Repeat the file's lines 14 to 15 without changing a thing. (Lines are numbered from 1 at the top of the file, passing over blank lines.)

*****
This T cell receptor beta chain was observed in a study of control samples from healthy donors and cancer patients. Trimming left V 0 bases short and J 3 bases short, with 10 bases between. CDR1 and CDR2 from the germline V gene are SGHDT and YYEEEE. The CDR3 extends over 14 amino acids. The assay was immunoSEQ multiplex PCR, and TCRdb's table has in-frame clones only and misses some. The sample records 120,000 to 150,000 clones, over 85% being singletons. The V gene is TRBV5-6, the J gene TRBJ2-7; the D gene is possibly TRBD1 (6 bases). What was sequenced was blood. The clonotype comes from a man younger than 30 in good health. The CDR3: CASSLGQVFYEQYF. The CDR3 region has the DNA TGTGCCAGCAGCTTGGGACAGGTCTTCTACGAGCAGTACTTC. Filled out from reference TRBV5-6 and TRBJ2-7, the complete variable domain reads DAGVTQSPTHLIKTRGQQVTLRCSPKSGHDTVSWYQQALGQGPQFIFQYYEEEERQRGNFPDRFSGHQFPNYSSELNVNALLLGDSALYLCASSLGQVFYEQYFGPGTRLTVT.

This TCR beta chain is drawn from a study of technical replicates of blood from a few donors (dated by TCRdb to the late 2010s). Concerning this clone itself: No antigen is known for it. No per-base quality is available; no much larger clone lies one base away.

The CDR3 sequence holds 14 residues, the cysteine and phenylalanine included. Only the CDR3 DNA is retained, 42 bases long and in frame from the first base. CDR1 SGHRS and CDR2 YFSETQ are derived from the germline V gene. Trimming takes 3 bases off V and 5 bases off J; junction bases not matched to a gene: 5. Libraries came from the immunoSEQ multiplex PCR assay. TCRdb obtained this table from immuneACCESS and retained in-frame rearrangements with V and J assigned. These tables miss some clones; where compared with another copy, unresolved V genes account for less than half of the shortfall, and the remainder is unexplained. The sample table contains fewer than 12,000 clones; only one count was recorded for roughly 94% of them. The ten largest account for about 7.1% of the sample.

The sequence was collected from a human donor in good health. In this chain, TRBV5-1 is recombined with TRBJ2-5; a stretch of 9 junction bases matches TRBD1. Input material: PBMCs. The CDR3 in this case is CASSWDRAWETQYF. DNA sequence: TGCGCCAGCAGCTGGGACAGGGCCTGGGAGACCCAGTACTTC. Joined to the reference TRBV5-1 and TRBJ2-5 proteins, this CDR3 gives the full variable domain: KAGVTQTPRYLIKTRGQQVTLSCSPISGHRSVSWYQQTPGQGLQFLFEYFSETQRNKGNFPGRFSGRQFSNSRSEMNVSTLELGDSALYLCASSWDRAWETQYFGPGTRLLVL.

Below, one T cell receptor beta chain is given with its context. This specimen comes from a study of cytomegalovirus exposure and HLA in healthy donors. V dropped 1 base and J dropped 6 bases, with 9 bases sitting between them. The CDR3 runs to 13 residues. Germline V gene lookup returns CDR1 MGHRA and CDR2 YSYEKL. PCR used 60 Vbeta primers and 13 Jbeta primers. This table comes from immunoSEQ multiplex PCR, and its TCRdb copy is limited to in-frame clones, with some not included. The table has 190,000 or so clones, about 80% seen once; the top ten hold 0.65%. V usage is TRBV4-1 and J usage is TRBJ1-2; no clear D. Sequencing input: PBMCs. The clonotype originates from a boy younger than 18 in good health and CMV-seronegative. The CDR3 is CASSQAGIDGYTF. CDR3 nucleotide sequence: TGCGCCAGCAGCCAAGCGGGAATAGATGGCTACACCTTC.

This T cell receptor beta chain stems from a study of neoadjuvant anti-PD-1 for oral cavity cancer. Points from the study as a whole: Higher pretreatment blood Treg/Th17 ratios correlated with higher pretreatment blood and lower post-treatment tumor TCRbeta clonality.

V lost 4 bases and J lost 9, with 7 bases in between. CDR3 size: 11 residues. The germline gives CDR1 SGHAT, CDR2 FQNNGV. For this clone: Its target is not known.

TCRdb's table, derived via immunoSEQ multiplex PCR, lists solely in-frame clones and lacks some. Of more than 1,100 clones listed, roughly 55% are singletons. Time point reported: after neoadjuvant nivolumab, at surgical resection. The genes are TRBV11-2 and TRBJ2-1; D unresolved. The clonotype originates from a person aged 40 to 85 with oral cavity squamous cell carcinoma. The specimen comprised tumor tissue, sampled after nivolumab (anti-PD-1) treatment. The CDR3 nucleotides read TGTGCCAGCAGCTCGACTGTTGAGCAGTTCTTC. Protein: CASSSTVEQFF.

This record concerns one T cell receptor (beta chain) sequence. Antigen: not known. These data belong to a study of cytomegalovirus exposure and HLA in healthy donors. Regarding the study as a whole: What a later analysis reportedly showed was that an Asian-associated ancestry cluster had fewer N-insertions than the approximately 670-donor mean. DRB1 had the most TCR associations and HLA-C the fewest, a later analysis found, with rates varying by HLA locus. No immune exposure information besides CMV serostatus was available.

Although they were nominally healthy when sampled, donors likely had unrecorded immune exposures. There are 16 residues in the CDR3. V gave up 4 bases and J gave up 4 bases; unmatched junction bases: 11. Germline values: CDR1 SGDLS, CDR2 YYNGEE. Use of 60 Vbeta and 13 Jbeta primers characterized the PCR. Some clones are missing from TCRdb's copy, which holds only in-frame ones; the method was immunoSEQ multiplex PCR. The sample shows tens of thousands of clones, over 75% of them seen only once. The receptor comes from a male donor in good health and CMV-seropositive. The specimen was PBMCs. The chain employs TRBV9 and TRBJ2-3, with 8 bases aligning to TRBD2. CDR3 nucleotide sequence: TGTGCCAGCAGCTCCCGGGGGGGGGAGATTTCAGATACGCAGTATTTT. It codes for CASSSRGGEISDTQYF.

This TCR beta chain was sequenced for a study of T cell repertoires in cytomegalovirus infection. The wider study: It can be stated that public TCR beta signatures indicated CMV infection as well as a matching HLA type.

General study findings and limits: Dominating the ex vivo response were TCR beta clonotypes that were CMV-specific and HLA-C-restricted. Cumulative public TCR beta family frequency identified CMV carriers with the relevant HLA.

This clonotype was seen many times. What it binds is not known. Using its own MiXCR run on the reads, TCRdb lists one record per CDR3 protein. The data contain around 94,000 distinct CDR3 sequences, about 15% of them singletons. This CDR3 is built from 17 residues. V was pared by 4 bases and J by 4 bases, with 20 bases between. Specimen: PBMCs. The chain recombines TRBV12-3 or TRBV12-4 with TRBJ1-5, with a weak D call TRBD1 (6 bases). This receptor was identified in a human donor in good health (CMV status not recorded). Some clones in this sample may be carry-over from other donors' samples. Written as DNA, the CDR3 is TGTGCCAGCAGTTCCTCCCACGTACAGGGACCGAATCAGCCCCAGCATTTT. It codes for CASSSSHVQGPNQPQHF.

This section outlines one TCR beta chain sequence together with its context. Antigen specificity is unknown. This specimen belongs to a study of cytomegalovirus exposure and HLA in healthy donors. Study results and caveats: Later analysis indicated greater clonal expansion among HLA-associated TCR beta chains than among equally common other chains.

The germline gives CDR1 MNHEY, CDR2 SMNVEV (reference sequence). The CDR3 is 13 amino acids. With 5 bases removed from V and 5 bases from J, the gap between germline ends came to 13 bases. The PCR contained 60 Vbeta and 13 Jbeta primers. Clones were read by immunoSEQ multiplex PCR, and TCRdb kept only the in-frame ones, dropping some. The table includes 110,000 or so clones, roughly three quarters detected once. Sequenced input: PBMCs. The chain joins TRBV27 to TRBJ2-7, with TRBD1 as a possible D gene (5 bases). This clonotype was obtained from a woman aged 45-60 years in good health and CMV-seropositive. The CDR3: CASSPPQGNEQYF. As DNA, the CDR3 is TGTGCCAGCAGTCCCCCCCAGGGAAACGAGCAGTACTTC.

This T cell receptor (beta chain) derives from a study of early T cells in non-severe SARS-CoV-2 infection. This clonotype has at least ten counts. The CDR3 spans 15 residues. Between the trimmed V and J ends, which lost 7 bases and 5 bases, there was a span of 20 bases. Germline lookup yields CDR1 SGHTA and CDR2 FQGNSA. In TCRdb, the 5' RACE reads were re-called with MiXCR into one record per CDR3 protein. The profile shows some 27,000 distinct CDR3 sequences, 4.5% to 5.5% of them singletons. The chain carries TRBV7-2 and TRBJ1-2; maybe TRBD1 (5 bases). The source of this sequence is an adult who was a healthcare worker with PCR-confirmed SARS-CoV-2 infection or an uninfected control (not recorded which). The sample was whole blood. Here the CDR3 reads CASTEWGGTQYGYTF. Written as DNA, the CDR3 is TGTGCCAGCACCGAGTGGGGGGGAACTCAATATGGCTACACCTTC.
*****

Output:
This section outlines one TCR beta chain sequence together with its context. Antigen specificity is unknown. This specimen belongs to a study of cytomegalovirus exposure and HLA in healthy donors. Study results and caveats: Later analysis indicated greater clonal expansion among HLA-associated TCR beta chains than among equally common other chains.

The germline gives CDR1 MNHEY, CDR2 SMNVEV (reference sequence). The CDR3 is 13 amino acids. With 5 bases removed from V and 5 bases from J, the gap between germline ends came to 13 bases. The PCR contained 60 Vbeta and 13 Jbeta primers. Clones were read by immunoSEQ multiplex PCR, and TCRdb kept only the in-frame ones, dropping some. The table includes 110,000 or so clones, roughly three quarters detected once. Sequenced input: PBMCs. The chain joins TRBV27 to TRBJ2-7, with TRBD1 as a possible D gene (5 bases). This clonotype was obtained from a woman aged 45-60 years in good health and CMV-seropositive. The CDR3: CASSPPQGNEQYF. As DNA, the CDR3 is TGTGCCAGCAGTCCCCCCCAGGGAAACGAGCAGTACTTC.